What is intolerance? Perhaps it’s best defined by looking at the definition of “tolerance.”
Christopher Stefanick, founder and President of Real Life Catholic, claims that we’ve redefined tolerance to mean, never disagreeing (who remembers the book I’m Okay, You’re Okay?). The dictionary defines tolerance this way: “a fair, objective, and permissive attitude toward those whose opinions, practices, race, religion, nationality, etc., differ from one’s own; freedom from bigotry.”
Mr. Stefanick, in his YouTube video says that tolerance is really
“first disagreeing and then putting up with the people you disagree with. You have to disagree in order to start being tolerant. You don’t tolerate the beautiful sunny day, you tolerate the rain…ironically some of the most intolerant people in history have been relativists. People who don’t believe in truth. ‘There is no such thing as truth,’ Adolfo Hitler said that… You know what makes you truly tolerant? Believing in absolute moral and spiritual truth and being convinced that violence against those you disagree with is wrong.”
Josh Garrett, Associate Pastor at North Macon Presbyterian Church, in a recent sermon remarked that “tolerance is a weak virtue. Are we called to be tolerant of others, or to love them?” That’s the point that Stefanick makes at the end of his video (go to his website and look for the video on tolerance), saying that Jesus didn’t agree with the sinners of His day, but He loved them. He also cites Mother Teresa, an opponent of the homosexual lifestyle who started the first HIV clinic in NYC; who also was vocal about the error of Hinduism, yet dedicated her life to serving Hindus.
In 2 Samuel 9:1–13, we read about Mephibosheth, a son of Jonathan and grandson of Saul. David, the new king of Israel, did a very unusual thing. He did not kill Mephibosheth. You see, in that day, it was customary, when one became king, to kill off the entire family of your predecessor, and thus eliminate any claims to your throne. David, however showed kindness to Mephibosheth. The Hebrew used here for “kindness” is checed, meaning love, based on remembrance of what God had done for Israel. David set up Mephibosheth for life—giving him land and people to work the land. Mephibosheth would never be in want.
Is there anyone left in the house of Saul, that I may show him kinds for Jonathan’s sake? (King David) –2 Samuel 9.1
David loved Mephibosheth because he was loved by God. Garrett says that “we can’t love like David, until you’ve been loved like Mephibosheth.” God loved David and David in turn loved Mephibosheth.
Jesus is like that. Jesus’ atonement for us is like God saying “Is there anyone whom I can show favor, kindness for the sake of my son Jesus?”
To me, that’s tolerance—showing favor, kindness towards anyone because I have been shown that favor and kindness through Jesus. I believe that’s what Stefanick means when he says, that tolerance is “first disagreeing and then putting up with the people you disagree with.” I believe that this definition, this putting up, is much more powerful than the politically correct definition of tolerance, because, it’s love.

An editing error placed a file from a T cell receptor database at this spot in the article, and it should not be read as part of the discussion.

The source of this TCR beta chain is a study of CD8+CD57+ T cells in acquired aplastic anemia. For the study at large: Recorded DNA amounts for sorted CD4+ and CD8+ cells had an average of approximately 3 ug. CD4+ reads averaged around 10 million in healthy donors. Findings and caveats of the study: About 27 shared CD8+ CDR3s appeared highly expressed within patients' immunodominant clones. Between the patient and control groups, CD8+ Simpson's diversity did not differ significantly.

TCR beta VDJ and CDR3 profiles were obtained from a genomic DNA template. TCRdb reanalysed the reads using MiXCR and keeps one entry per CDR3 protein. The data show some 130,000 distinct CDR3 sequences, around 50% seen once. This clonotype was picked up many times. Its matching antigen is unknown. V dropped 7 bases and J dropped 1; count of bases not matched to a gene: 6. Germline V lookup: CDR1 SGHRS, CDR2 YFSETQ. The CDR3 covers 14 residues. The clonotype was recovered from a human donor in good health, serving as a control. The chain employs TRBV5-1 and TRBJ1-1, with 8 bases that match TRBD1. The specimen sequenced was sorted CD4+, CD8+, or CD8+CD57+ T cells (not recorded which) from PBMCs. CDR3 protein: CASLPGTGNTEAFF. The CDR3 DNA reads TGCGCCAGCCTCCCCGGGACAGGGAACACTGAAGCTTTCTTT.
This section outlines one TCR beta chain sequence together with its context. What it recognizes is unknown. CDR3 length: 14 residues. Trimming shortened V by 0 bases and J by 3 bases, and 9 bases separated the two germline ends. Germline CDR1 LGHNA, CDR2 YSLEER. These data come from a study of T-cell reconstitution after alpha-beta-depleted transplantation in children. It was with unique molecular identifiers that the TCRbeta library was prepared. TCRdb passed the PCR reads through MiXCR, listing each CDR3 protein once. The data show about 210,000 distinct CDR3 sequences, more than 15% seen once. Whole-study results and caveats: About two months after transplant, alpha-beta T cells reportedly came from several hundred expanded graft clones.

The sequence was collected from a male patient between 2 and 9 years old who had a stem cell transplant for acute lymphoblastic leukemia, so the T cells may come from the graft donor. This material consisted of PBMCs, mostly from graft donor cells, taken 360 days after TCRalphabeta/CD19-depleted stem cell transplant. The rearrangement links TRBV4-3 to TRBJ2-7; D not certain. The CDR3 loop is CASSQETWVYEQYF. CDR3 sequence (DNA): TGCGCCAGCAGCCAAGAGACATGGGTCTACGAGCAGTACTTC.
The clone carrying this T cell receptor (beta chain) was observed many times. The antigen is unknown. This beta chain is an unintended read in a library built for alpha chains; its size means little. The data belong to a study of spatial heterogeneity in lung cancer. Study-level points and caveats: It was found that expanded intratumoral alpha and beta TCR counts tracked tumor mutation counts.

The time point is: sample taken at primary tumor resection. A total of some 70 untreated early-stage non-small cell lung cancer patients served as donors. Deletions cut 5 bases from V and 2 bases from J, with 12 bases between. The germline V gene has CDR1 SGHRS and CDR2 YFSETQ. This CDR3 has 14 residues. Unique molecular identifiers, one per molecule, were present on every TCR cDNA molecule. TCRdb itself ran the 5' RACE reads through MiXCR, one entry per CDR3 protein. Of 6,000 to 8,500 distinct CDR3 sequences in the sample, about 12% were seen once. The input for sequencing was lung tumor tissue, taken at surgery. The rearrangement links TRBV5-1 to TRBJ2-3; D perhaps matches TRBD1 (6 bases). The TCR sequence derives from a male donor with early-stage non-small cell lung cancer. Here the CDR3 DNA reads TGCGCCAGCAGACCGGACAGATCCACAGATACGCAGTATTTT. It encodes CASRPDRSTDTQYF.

Tolerance in our society is weak, thin and conditional. Take these two examples:
- Kirsten Dunst, “The “Spider-Man” actress, 31, graces the cover of Harper’s Bazaar UK for its May issue and offered her take on traditional gender roles during an interview with the mag. “I feel like the feminine has been a little undervalued,” she said, according to Us Weekly. “We all have to get our own jobs and make our own money, but staying at home, nurturing, being the mother, cooking — it’s a valuable thing my mom created.” Dunst added that sometimes “you need your knight in shining armor…I’m sorry,” Dunst continued. “You need a man to be a man and a woman to be a woman. That’s why relationships work.”
Pro-feminist thought blogs and websites quickly fired back at Dunst’s comments. “Kirsten Dunst is not paid to write gender theory so it shouldn’t surprise anyone that she’s kind of dumb about it,” Erin Gloria Ryan at Jezebel wrote. Ryan’s response is titled “Kirsten Dunst Thinks Ladies In Relationships Should Wife the F–k Out.” And Stacey Ritzen at Uproxx — who admitted she’s “hated” Dunst since the 1990s — also slammed the “Elizabethtown” actress for apparently suggesting “women should know their place is in the home.”1
- “Brandeis University has prostrated itself before radical Islam and the idol of political correctness, withdrawing an honorary degree that was to have been granted to feminist and Muslim critic Ayaan Hirsi Ali next month. The university’s excuse was that Ali had said nasty things about Islam in the past: ‘we cannot overlook certain of her past statements that are inconsistent with Brandeis University’s core values,’ it said in a statement.2 Ayaan Hirsi Ali is a women’s rights and atheist activist, writer and politician who is known for her views critical of female genital mutilation and Islam. So, those views are inconsistent with Brandeis University’s core values?
It seems as the “tolerant crowd” is tolerant only of those who “toe the party line” and don’t disagree with them—and isn’t that what Stefanick says we’ve turned tolerance into?—meaning “never disagree.”
And, so, “yes,” the tolerance preached in the marketplace of today’s world is a weak virtue. Love is strong.
1Read more: http://www.nydailynews.com/entertainment/gossip/kirsten-dunst-angers-gender-role-comments-knight-shining-armor-article-1.1749651#ixzz2yUZscxbs